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Abu Dhabi, UAESunday 7 March 2021

EU calls on Europeans to work longer

Raising the retirement age is one way European countries are combatting the effects of the global downturn.

BRUSSELS // A European Union report called Wednesday on Europeans to work longer to keep receiving state pensions from cash-strapped governments. The European Commission said the average retirement age in the 27-nation bloc would have to increase from the current age of 60 to 70 by 2060 if workers are to continue supporting retirees at current rates.

Europe is aging as people live longer and birth rates fall gradually. There are currently four people of working age for each person over 65. Two workers will support one retiree by 2060. Governments with mounting debt are hiking retirement ages to help reduce the expected pension shortfall. Germans will retire at 67 starting in 2029. Spain is considering a similar increase and Britain is planning to hike the age to 68. There has huge public opposition across Europe to making people work longer. The French President Sarkozy is having a hard time winning support for raising France's retirement age from 60 to 62. Greece has seen violent protests against pension reforms that include making people work beyond an average retirement age of 61, one of the lowest in Europe. The EU employment commissioner Laszlo Andor said it was urgent for Europe to act now because its working age population will start to shrink from 2012. "The current situation is simply not sustainable," he said. "The balance between time spent in work and in retirement needs to be looked at carefully." The EU is not seeking a Europe-wide retirement age and has limited powers over employment rules - which are mostly set by national governments. But it wants to spark a debate to prevent a ticking demographic time bomb. It says a recent survey of people across Europe shows that nearly three-quarters of Europeans think they will receive pensions below current payments or will have to postpone retirement and save more for their old age to enjoy a decent standard of living. The European Trade Union Confederation says there is "no evidence" that employers want to keep older workers. "The prevailing philosophy among too many employers is that older workers are too set in their ways to match changing work environments and should be encouraged to leave early, well below statutory retirement ages," said ETUC's John Monks. * Associated Press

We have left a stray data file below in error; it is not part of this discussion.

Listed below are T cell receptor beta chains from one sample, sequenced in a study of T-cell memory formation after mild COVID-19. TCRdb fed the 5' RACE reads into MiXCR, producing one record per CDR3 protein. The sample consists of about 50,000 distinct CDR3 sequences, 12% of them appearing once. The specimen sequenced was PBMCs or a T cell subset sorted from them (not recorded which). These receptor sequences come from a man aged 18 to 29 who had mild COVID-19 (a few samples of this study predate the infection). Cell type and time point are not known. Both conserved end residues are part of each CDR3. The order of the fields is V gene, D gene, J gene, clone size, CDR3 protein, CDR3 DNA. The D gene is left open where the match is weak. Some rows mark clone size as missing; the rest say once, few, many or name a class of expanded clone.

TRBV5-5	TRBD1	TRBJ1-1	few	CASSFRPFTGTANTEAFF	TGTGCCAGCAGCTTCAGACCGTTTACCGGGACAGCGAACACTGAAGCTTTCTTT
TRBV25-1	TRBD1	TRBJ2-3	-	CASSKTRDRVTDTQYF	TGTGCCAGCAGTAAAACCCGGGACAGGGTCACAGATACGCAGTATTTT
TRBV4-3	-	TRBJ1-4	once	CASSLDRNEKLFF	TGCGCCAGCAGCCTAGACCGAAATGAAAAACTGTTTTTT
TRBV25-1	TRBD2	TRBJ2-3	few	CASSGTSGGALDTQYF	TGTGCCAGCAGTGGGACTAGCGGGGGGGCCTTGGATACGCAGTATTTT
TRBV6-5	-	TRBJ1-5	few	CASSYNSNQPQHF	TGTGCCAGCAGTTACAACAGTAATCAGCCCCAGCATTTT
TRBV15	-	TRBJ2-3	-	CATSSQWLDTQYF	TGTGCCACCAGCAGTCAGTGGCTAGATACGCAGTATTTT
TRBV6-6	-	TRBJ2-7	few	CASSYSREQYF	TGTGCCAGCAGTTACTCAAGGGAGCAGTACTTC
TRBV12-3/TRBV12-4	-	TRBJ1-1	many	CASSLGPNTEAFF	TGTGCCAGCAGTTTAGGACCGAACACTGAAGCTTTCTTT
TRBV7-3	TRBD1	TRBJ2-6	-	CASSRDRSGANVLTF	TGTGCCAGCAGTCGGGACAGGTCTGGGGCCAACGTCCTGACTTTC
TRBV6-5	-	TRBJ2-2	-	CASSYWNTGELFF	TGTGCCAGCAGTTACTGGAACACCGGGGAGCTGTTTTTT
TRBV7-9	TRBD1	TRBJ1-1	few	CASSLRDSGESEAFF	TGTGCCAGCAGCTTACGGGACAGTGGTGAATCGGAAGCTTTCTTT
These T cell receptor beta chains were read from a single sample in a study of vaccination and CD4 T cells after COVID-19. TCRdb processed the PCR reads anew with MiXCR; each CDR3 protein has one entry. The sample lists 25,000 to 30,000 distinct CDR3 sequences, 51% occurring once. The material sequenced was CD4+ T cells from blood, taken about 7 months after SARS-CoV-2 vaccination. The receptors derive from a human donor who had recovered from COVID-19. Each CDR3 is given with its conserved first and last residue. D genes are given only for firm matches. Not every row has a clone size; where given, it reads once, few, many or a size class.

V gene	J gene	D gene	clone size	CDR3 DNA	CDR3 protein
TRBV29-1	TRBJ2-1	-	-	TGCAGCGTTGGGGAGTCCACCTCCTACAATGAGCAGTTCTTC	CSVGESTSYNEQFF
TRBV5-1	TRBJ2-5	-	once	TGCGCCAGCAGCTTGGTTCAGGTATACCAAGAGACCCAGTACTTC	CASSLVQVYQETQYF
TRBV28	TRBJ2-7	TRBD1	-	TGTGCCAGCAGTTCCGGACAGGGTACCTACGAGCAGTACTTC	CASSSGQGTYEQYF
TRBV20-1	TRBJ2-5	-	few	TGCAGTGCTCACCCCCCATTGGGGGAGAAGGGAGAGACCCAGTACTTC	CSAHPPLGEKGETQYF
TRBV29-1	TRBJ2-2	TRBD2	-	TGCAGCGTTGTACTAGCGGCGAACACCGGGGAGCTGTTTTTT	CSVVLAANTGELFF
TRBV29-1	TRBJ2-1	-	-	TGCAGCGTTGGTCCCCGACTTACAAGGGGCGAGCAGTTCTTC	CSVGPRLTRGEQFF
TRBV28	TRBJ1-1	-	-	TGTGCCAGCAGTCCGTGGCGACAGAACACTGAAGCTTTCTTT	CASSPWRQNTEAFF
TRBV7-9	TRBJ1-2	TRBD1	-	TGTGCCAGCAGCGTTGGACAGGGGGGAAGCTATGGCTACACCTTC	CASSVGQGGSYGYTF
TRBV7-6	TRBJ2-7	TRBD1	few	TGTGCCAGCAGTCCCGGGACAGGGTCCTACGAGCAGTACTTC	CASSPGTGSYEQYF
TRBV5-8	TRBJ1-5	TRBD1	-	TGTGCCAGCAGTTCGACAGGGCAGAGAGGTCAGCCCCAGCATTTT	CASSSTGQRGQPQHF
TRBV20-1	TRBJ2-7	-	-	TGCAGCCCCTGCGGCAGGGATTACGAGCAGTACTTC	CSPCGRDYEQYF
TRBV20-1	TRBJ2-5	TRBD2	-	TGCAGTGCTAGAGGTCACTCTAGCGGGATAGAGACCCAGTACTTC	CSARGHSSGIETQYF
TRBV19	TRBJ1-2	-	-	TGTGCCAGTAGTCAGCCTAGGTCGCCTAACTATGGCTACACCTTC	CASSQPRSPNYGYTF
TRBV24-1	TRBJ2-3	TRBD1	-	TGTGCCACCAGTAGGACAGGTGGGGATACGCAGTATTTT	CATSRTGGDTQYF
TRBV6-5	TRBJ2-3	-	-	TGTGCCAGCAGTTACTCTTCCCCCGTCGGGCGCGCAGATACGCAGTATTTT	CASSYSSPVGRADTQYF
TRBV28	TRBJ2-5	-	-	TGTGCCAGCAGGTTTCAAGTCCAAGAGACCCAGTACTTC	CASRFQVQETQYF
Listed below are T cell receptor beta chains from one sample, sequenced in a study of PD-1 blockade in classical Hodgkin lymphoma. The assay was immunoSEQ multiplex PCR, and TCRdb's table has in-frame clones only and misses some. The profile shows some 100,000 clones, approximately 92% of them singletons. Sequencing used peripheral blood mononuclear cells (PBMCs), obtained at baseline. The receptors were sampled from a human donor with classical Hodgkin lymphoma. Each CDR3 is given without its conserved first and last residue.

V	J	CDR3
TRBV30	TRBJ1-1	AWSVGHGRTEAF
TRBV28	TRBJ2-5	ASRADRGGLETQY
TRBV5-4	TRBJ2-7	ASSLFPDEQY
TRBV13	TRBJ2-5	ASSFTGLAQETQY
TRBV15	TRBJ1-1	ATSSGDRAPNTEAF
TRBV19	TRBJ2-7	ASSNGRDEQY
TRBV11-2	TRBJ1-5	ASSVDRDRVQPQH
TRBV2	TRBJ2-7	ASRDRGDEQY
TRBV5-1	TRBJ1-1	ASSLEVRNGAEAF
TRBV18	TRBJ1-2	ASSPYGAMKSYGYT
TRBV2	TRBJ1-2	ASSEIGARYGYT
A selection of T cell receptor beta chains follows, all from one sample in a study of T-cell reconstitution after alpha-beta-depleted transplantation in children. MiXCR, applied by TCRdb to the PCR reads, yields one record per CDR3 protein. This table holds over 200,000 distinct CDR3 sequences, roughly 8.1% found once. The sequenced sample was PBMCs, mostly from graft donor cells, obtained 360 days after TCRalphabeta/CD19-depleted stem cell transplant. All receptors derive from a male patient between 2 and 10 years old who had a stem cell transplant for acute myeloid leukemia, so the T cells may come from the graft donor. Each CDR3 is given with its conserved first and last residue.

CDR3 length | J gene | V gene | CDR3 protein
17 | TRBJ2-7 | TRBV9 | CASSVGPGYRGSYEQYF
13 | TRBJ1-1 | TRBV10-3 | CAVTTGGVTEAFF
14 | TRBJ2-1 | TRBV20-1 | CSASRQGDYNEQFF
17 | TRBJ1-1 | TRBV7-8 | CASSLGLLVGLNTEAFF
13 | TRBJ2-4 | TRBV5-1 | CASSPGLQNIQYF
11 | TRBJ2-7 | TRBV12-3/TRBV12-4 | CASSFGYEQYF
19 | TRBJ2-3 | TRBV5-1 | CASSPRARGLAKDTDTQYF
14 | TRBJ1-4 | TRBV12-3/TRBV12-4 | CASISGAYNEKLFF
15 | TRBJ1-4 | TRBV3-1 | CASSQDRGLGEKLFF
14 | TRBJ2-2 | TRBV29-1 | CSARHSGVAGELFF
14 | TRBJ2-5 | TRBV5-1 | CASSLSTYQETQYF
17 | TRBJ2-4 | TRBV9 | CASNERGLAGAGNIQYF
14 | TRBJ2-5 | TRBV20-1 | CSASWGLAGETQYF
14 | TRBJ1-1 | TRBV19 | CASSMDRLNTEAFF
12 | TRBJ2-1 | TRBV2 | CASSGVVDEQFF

Published: July 7, 2010 04:00 AM

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